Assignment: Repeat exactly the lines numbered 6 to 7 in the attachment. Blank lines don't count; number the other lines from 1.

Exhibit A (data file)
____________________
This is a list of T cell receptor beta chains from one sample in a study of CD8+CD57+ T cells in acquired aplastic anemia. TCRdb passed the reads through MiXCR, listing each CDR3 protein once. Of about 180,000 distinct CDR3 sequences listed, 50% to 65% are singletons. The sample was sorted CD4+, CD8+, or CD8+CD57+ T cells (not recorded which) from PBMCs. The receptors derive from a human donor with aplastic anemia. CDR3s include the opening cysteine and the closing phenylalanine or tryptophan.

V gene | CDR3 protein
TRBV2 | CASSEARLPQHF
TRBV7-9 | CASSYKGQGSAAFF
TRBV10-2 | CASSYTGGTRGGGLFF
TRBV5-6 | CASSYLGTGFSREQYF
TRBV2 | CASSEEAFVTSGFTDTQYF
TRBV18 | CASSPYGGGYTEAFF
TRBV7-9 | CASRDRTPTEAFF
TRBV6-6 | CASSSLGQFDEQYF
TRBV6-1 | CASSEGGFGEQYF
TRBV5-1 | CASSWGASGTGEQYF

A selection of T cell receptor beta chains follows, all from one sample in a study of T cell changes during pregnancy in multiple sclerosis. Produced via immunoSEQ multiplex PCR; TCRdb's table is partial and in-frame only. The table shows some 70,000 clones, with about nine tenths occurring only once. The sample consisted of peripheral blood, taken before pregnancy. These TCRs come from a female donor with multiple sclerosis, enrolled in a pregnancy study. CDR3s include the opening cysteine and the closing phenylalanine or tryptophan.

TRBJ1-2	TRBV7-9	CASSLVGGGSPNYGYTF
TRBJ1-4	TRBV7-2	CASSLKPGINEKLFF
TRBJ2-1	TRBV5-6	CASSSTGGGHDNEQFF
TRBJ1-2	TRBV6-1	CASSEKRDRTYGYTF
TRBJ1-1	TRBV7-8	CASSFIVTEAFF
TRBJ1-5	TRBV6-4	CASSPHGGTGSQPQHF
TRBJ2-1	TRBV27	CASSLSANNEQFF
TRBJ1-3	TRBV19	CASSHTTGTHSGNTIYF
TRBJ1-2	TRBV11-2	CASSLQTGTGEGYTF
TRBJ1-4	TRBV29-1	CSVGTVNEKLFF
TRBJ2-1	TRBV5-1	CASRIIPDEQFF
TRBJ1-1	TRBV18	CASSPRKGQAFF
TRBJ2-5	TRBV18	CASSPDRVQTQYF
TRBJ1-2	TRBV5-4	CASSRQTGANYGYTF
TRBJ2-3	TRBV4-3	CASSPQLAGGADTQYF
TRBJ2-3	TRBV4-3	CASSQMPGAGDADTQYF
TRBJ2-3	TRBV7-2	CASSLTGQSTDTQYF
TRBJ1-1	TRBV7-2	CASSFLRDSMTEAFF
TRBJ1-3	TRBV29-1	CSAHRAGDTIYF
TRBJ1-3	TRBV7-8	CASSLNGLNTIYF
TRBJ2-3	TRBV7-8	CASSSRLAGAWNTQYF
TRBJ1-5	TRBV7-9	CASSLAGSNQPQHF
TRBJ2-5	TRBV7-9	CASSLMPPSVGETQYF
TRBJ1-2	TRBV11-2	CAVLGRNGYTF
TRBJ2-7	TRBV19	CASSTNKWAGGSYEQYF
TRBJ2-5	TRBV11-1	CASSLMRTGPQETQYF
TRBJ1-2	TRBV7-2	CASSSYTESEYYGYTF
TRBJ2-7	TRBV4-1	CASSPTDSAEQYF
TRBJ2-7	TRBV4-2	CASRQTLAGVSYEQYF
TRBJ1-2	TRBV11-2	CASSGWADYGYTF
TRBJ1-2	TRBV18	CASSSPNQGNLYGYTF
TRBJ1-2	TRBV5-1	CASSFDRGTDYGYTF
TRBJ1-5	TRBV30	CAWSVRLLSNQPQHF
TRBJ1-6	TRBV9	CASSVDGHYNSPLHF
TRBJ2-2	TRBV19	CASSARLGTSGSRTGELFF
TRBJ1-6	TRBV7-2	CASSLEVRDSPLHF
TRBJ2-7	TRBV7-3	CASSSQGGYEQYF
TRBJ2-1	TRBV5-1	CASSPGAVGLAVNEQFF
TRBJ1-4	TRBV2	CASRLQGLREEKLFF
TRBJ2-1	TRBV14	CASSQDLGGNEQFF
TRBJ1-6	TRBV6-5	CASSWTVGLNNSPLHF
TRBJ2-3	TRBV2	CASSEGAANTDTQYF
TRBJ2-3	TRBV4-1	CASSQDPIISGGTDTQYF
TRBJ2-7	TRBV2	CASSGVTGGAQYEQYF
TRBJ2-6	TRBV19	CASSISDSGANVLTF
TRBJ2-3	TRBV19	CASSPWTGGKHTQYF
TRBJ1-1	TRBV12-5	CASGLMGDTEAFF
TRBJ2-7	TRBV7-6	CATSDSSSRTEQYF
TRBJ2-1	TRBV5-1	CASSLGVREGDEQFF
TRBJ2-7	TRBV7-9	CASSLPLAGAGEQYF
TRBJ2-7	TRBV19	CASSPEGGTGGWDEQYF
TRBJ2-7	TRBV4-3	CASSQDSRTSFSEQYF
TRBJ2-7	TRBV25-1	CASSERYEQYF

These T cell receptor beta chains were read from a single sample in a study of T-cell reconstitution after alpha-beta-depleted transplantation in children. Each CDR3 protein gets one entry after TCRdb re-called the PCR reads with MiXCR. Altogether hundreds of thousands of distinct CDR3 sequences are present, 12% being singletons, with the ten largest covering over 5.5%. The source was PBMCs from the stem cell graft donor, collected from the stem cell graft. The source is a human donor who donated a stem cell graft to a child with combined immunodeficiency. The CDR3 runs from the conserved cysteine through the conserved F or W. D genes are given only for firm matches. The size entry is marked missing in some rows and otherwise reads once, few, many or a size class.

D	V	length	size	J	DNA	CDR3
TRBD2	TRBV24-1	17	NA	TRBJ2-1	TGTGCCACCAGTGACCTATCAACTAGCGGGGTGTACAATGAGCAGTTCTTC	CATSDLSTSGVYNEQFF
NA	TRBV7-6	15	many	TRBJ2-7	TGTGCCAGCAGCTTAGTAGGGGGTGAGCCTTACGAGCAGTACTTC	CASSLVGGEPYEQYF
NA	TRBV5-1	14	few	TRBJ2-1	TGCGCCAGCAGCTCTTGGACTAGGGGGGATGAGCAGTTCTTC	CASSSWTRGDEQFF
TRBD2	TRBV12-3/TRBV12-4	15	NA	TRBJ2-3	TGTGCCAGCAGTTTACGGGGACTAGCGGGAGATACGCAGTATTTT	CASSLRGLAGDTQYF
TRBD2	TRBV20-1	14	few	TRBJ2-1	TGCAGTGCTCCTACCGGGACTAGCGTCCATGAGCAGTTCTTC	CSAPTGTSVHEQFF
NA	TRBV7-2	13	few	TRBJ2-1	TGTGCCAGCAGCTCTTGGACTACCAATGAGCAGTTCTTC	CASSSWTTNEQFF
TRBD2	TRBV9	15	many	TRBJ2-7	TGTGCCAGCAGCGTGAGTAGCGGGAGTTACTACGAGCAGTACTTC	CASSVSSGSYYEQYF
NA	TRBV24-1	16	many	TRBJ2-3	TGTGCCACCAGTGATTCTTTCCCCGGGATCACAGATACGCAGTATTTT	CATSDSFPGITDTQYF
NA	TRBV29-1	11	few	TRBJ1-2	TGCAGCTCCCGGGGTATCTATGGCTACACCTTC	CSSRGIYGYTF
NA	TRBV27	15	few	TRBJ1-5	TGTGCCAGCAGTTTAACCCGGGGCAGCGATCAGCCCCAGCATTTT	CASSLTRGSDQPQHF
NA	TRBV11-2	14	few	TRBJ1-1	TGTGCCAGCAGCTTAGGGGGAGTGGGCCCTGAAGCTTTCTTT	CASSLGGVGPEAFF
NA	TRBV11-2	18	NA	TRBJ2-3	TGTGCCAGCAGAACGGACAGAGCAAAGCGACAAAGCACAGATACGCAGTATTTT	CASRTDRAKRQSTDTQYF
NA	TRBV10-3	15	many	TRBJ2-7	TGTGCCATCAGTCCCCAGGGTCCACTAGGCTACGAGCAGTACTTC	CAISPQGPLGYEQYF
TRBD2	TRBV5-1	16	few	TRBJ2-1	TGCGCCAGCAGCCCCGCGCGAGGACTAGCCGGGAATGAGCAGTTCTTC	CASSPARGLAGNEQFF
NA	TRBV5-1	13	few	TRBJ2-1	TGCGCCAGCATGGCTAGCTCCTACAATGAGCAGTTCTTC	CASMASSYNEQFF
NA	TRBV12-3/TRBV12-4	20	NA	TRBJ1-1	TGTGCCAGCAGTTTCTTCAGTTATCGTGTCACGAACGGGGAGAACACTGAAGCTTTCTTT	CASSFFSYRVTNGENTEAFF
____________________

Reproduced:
TRBV5-6 | CASSYLGTGFSREQYF
TRBV2 | CASSEEAFVTSGFTDTQYF